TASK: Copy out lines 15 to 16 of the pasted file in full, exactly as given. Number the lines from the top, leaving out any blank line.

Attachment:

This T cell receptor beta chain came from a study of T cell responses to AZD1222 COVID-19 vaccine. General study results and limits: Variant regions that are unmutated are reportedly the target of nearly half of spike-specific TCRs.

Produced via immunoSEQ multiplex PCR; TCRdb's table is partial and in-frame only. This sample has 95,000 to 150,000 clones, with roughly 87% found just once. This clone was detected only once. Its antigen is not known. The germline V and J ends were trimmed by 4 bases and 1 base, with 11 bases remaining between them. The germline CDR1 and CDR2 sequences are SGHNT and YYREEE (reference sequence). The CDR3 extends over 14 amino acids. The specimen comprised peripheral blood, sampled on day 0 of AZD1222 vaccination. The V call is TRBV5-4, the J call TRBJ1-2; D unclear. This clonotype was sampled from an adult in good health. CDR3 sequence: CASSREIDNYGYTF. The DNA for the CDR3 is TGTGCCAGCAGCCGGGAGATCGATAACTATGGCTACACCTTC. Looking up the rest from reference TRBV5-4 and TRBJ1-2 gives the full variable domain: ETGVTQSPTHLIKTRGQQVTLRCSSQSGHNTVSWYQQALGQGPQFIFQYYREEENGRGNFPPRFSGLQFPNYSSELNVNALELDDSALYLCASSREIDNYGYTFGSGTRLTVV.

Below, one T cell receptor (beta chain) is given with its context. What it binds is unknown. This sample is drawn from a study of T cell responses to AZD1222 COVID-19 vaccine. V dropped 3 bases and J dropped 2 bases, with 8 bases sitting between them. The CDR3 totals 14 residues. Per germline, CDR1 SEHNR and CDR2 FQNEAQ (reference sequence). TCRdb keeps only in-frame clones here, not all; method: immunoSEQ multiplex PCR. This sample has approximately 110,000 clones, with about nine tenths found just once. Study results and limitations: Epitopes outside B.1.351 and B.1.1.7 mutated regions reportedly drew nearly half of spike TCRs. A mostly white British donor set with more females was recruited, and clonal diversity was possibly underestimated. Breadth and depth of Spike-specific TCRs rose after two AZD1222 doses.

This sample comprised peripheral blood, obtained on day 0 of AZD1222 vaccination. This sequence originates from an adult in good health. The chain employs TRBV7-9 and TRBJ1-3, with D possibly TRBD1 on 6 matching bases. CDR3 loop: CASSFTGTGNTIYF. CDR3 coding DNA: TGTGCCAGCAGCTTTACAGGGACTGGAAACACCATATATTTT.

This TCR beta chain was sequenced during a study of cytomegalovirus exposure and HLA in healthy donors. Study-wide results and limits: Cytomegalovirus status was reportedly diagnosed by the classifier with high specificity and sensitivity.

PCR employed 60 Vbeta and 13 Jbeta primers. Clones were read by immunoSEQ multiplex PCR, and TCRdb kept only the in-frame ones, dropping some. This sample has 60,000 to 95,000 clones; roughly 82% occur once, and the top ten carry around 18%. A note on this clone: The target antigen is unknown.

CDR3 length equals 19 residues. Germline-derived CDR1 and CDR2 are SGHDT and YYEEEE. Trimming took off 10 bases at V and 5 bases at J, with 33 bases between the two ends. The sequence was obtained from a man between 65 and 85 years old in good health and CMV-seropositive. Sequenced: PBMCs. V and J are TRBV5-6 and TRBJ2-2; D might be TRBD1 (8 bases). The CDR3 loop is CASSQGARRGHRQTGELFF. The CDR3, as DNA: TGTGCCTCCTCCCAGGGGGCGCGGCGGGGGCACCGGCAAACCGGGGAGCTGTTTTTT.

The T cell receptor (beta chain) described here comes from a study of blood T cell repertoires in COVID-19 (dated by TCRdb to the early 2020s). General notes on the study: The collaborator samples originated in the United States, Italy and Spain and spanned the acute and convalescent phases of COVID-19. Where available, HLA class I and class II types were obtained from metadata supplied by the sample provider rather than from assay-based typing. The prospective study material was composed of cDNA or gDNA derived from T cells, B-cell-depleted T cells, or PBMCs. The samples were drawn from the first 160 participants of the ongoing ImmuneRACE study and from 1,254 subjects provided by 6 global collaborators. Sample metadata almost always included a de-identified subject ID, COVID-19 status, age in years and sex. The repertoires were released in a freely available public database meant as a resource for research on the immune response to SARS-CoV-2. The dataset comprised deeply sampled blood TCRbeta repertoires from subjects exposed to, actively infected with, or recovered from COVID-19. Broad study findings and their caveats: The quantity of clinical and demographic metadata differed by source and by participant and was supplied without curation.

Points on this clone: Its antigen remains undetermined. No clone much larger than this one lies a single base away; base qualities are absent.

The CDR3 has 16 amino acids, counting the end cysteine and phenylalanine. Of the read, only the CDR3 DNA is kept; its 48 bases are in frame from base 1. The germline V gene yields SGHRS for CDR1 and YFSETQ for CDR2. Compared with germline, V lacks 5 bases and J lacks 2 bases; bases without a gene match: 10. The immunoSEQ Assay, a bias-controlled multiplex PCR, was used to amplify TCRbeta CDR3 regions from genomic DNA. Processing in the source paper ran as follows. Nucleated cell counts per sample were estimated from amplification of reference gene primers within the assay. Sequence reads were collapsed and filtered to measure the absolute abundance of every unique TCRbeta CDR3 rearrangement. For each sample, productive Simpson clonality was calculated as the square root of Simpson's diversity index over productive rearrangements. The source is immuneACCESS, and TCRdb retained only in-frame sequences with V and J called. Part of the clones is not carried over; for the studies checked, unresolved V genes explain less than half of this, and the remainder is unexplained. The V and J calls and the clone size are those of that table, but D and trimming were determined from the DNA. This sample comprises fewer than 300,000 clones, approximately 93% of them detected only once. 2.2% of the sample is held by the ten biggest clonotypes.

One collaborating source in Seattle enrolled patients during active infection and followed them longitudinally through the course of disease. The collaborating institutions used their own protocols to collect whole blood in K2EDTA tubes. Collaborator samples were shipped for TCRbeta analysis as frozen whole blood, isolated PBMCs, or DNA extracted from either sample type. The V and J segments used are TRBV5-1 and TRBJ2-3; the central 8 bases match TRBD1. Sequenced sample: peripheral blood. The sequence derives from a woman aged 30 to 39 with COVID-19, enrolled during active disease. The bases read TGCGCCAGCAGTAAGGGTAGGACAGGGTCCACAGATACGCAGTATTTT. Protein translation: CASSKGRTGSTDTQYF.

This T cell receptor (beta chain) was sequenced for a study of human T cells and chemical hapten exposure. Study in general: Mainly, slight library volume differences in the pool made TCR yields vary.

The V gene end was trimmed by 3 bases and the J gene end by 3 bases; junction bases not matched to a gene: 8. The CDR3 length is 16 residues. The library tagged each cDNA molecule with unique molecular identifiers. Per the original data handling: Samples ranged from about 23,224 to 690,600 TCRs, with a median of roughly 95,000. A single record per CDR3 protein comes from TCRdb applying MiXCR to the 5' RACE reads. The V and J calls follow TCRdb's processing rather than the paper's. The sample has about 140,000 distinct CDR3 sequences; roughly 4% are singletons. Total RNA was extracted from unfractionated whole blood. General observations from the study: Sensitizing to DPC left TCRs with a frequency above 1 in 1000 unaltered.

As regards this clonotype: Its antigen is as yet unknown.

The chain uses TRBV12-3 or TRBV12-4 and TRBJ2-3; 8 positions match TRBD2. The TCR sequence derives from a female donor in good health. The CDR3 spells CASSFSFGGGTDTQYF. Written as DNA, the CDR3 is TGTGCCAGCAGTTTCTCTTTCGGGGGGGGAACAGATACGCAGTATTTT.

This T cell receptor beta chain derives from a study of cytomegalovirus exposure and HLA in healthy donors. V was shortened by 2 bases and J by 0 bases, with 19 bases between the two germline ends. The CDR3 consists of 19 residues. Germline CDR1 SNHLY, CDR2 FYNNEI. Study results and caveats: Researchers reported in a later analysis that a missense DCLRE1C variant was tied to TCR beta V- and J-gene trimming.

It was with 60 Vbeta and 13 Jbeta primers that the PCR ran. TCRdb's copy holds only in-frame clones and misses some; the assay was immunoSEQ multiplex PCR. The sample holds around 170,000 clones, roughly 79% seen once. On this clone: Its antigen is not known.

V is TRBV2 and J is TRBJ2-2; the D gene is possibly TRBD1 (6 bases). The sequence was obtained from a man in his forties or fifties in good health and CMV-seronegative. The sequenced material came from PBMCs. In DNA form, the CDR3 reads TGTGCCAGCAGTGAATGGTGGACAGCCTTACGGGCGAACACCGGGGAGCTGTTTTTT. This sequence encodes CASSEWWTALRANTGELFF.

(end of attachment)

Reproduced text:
The chain uses TRBV12-3 or TRBV12-4 and TRBJ2-3; 8 positions match TRBD2. The TCR sequence derives from a female donor in good health. The CDR3 spells CASSFSFGGGTDTQYF. Written as DNA, the CDR3 is TGTGCCAGCAGTTTCTCTTTCGGGGGGGGAACAGATACGCAGTATTTT.

This T cell receptor beta chain derives from a study of cytomegalovirus exposure and HLA in healthy donors. V was shortened by 2 bases and J by 0 bases, with 19 bases between the two germline ends. The CDR3 consists of 19 residues. Germline CDR1 SNHLY, CDR2 FYNNEI. Study results and caveats: Researchers reported in a later analysis that a missense DCLRE1C variant was tied to TCR beta V- and J-gene trimming.